Center for Positive Organizations to Recognize “Seeing More than Orange” with 2019 Award for Outstanding Published Article in Positive Organizational Scholarship

June 3, 2019


The Michigan Ross Center for Positive Organizations is pleased to announce the recipient of the 2019 Award for Outstanding Published Article in Positive Organizational Scholarship (POS) is “Seeing More than Orange: Organizational Respect and Positive Identity Transformation in a Prison Context.” The article was written by Kristie M. Rogers (Marquette University) and coauthors Kevin G. Corley and Blake E. Ashforth (Arizona State University) and published in Administrative Science Quarterly (2017).

“Seeing More than Orange” shares profound findings from a 15-month qualitative study
of incarcerated women hired by Televerde, a marketing solutions company in Phoenix,
AZ, to perform professional business-to-business marketing services.

During the research study, Rogers and her colleagues conducted 92 formal and informal
interviews with inmates and managers and completed 185 hours of observation, coding
and analyzing the data to discover that the generalized and particularized respect the
inmates received at Televerde allowed them “to distinguish between their inmate identity
and their desired future selves and to construct transitional identities that facilitated
positive change.”

“While society in general accords little worth to incarcerated women, stereotyping them
as dangerous people, evil women, and bad mothers, this company views them as
valuable individuals deserving of a chance to be successful members of the business
world, a positive approach that results not only in a drastically lower recidivism rate for
the employees but also industry-leading performance for the organization,” write the
authors, who conclude that “organizations can play a generative role in improving the
lives of their members through respect-based processes.”

In an associated interview with Harvard Business Review, Rogers describes the value of
generalized, or “owed” respect, and particularized, or “earned” respect. Owed respect,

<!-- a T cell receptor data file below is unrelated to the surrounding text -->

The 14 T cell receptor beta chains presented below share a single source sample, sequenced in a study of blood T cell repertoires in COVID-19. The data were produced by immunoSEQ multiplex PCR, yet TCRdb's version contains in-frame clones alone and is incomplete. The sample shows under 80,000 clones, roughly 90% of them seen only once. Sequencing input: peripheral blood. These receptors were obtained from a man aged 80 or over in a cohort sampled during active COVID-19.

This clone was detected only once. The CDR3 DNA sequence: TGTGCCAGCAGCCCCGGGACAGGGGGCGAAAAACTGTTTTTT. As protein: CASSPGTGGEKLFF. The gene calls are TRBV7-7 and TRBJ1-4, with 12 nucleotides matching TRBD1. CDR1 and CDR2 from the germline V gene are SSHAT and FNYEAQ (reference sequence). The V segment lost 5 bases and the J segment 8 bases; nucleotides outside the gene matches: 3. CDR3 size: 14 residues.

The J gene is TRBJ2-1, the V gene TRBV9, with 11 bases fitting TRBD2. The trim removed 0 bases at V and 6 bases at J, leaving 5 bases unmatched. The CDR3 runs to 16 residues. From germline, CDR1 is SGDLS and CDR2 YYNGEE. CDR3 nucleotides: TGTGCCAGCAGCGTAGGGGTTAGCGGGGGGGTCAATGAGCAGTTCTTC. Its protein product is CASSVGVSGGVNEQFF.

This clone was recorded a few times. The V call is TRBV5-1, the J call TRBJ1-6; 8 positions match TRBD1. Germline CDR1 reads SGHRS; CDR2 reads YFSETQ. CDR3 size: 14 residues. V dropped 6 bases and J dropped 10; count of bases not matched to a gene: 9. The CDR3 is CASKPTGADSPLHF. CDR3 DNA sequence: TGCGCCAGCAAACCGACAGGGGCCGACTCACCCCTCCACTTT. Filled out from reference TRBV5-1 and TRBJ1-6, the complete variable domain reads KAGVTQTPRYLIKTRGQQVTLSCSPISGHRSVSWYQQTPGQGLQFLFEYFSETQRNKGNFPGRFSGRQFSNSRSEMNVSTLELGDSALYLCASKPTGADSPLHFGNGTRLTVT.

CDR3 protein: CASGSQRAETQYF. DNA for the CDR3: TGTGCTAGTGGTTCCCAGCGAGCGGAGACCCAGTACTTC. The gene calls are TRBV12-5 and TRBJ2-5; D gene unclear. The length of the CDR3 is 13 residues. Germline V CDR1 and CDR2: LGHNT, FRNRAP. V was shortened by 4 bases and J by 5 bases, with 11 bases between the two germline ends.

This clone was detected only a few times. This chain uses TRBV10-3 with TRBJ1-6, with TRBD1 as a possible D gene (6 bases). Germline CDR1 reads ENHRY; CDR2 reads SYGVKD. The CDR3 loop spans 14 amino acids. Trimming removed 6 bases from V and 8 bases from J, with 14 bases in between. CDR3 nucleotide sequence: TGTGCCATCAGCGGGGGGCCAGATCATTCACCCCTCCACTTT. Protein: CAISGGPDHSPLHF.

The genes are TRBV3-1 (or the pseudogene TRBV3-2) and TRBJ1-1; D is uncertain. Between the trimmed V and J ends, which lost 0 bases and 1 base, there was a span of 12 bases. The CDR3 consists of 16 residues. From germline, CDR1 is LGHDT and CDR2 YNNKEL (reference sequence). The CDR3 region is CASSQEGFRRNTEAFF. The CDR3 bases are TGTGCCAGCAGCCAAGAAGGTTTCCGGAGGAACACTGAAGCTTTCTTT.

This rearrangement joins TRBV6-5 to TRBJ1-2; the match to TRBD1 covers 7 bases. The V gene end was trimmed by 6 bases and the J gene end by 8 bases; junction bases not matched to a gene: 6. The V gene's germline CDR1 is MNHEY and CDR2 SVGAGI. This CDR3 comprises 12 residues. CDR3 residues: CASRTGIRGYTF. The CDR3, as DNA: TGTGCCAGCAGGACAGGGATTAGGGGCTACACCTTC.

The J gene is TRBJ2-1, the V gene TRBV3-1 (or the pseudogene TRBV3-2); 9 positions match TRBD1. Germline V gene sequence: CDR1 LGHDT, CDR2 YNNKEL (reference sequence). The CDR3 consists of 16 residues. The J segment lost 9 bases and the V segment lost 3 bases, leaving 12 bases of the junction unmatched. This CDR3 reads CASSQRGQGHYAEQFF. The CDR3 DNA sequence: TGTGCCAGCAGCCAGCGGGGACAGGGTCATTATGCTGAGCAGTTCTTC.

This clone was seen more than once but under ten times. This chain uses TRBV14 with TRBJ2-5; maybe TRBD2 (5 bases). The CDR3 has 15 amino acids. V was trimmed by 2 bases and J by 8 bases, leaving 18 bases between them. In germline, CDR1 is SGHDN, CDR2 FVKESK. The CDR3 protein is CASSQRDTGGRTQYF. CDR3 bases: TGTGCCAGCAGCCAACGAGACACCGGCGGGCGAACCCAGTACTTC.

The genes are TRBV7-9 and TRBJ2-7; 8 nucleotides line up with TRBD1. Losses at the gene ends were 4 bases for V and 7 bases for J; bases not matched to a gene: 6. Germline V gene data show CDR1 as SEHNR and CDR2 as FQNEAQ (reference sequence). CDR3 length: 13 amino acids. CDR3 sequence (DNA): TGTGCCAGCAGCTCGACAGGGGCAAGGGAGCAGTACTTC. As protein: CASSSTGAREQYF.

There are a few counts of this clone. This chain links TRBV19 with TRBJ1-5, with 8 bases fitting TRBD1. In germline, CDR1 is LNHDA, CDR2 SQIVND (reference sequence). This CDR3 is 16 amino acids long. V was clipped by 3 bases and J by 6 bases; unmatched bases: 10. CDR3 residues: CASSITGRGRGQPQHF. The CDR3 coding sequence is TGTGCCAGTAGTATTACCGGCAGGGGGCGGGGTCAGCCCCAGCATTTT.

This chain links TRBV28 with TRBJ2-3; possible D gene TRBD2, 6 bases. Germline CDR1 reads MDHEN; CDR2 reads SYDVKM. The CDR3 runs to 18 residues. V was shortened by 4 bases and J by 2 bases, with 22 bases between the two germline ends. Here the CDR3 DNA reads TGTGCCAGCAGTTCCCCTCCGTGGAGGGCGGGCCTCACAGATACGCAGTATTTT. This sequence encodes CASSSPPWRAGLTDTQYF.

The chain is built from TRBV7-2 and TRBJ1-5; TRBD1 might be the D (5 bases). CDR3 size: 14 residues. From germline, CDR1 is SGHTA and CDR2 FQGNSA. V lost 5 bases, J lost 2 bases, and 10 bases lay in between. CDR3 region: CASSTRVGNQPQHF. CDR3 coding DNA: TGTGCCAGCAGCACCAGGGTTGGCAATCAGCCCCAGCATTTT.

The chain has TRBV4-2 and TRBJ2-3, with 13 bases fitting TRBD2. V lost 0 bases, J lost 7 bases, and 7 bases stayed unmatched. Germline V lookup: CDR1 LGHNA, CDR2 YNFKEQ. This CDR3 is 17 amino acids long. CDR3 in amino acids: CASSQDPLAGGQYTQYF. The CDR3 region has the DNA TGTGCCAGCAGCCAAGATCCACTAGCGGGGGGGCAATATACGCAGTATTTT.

Rogers says, “is simply the way that people are treated with a level of civility, with a
basic regard that is professional, that is decent.” Earned respect, she explains,
recognizes “valued achievements, valued attributes of a particular person and gives
them a chance to be unique, to stand out in a positive way.”

Honorable Mentions will be given to four additional papers, which uncovered important
insights through empirical studies:

  • “Anchored Personalization in Managing Goal Conflict between Professional
    Groups: The Case of U.S. Army Mental Health Care,” published in Administrative
    Science Quarterly, by Julia DiBenigno;
  • “Deep Help in Complex Project Work: Guiding and Path-Clearing Across Difficult
    Terrain,” published in the Academy of Management Journal, by Colin M. Fisher,
    Julianna Pillemer, and Teresa M. Amabile;
  • “Negotiating the Challenges of a Calling: Emotion and Enacted Sensemaking in
    Animal Shelter Work,” published in the Academy of Management Journal, by Kira
    Schabram and Sally Maitlis; and
  • “Is it Better to Give or Receive? The Role of Help in Buffering the Depleting
    Effects of Surface Acting,” published in the Academy of Management Journal, by
    Marilyn A. Uy, Katrina Jia Lin, and Remus Ilies.

The Award was established in 2008 by the Center for Positive Organizations, part of the
Stephen M. Ross School of Business at the University of Michigan. Article submissions
must be empirical in orientation and address key issues or themes in Positive
Organizational Scholarship, but may be based on any discipline, such as psychology,
sociology, or organizational studies.

Rogers, Corley, and Ashforth will be honored for their inspiring empirical contribution to
the field at the 2019 Biennial Positive Organizational Scholarship Research
Conference June 5 – 6, 2019, in Ann Arbor, Michigan.